Medical examiner asks
commissioners for a 46 percent pay hike
By Jessica Savage
Corpus Christi Caller Times
Posted November 29, 2010 at 7:50 p.m., updated November 29, 2010 at 7:50 p.m.
Fernandez is asking commissioners for a $75,000 raise.CORPUS CHRISTI — The
county’s highest paid employee is asking for a 46 percent raise so he can earn a
salary competitive with others in his field.
Nueces County Chief Medical Examiner Ray Fernandez makes $163,634 a year
performing autopsies. He also receives a $1,400 car allowance and 40 percent in commission from autopsies requested by other counties.
Fernandez is asking for a $75,000 raise this year, or a 46 percent raise, and a
$20,000 pay boost over the next three years to bring his pay on par with other
“It’s not going to be an overnight process,” he said. “It will probably take
Even if he receives the proposed raise, Fernandez won’t be making what other
counties pay their chief medical examiners. Lubbock County, which is smaller
than Nueces County, pays $450,000 a year. The average pay for Harris, Travis and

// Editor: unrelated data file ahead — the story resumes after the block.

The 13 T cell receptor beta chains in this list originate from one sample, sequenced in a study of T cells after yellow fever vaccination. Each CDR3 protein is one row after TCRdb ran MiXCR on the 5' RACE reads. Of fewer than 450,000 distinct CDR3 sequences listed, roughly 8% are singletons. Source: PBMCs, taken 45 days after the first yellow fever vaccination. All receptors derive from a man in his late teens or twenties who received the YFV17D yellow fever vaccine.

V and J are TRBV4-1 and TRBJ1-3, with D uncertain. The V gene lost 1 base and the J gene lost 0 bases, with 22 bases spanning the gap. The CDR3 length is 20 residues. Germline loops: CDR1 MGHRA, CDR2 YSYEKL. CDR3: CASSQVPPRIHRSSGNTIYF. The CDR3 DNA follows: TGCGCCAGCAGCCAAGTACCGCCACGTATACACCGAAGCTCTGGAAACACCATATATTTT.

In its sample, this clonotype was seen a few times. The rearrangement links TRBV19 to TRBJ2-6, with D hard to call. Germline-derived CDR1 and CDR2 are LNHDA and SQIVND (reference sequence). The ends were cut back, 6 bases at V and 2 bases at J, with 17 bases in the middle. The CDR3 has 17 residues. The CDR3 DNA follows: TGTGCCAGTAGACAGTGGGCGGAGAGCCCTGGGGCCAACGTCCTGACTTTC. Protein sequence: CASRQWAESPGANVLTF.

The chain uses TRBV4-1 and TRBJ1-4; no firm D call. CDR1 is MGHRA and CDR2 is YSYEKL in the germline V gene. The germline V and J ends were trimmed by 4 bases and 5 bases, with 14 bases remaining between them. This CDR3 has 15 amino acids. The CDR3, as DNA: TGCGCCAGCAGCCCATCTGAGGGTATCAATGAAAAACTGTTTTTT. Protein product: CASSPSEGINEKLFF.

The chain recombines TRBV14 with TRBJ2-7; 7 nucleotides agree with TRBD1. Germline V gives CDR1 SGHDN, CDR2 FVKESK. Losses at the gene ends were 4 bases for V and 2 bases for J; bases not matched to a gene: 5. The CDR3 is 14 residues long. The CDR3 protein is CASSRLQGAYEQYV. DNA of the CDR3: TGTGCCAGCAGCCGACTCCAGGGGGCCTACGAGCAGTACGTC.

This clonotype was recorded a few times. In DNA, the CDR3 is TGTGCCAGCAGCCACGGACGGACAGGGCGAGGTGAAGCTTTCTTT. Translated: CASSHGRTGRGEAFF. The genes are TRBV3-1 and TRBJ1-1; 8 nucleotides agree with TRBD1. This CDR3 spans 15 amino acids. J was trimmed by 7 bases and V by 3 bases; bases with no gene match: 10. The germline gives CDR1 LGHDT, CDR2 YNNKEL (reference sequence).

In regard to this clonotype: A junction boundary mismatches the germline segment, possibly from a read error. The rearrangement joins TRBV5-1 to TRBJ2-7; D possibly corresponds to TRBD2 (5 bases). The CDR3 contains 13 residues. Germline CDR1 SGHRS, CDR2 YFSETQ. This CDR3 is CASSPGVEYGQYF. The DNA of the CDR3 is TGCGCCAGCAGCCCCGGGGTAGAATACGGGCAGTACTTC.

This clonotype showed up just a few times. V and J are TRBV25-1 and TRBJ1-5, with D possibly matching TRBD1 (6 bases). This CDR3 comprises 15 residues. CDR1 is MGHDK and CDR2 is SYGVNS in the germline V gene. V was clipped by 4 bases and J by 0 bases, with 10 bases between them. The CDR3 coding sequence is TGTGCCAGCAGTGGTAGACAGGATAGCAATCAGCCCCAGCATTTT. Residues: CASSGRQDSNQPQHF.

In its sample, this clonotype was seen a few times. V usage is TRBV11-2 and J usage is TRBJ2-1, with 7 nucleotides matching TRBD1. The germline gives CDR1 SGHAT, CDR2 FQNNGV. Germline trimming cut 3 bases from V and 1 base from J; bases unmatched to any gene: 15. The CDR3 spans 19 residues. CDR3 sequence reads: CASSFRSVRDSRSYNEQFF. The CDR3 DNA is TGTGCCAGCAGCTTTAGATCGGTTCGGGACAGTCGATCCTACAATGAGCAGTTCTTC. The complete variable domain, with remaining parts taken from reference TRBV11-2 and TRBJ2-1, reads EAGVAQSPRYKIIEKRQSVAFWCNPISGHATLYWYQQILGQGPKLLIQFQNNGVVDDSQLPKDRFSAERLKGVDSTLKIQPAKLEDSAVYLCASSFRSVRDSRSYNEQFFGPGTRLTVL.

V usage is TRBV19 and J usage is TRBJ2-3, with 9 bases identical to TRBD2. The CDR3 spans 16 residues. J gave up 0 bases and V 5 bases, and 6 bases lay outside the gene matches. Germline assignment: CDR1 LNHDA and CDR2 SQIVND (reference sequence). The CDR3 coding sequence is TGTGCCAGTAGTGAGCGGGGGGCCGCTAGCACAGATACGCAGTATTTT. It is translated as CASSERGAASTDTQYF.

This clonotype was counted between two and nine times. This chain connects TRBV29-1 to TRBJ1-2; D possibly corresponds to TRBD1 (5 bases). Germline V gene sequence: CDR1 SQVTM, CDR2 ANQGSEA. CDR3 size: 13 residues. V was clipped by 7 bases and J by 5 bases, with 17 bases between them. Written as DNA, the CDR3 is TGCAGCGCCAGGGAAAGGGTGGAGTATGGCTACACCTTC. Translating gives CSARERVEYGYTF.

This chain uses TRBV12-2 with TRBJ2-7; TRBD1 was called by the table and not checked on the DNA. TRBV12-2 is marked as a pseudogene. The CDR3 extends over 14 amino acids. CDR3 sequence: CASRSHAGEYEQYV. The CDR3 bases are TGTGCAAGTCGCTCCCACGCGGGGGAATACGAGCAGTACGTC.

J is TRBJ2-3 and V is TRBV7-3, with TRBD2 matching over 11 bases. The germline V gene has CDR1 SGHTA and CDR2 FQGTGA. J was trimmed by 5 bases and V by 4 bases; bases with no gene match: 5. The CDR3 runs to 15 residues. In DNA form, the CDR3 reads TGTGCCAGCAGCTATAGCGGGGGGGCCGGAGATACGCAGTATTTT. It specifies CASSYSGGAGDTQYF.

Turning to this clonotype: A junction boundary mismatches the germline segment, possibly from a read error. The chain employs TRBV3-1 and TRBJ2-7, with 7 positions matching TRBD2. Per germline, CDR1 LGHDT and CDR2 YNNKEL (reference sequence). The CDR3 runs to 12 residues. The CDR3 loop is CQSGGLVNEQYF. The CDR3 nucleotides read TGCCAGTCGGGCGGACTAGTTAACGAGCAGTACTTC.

Bexar counties, which are larger than Nueces County, is $257,711.
With the raise this year, Fernandez would make $238,634 and receive a $5,000 car
Nationwide the shortage of pathologists has caught the attention of those who
rely on their skills to solve crimes. The demand puts Fernandez in a good
position for a raise, which County Judge Loyd Neal said he supports.
“He’s been a very good medical examiner and has a great reputation, so I have no
problem bringing this to court,” Neal said. “We don’t want to lose him. He is
well respected in the courts and it would affect the outcome of so many cases
where he is rendering the opinion.”
Fernandez said he has completed about 16 years of school and training after high
“It’s very comparable to the time a heart surgeon might put in,” he said.
Earlier this year, commissioners approved a $115.2 million budget, which called
for $1.4 million in cuts to keep the tax rate at 35.5 cents per $100 valuation,
the same as last year. At the time, Neal instructed commissioners to watch their
spending as next year could require additional cuts.
Neal said money to pay for Fernandez’s salary increase could come from $144,000
that was set aside to pay for county jail doctor William Flores. Flores canceled
that contract early in the fiscal year, so the item was still included in this
year’s budget, Neal said.
Fernandez has worked for the county since 2003. He and a part-time physician,
who works one week a month, perform an average of 500 autopsies a year. About
100 of those are requested by nearby counties that don’t employee a medical
examiner. Fernandez charges those counties from $1,500 to $3,000 per autopsy,
depending upon the type of autopsy or lab tests.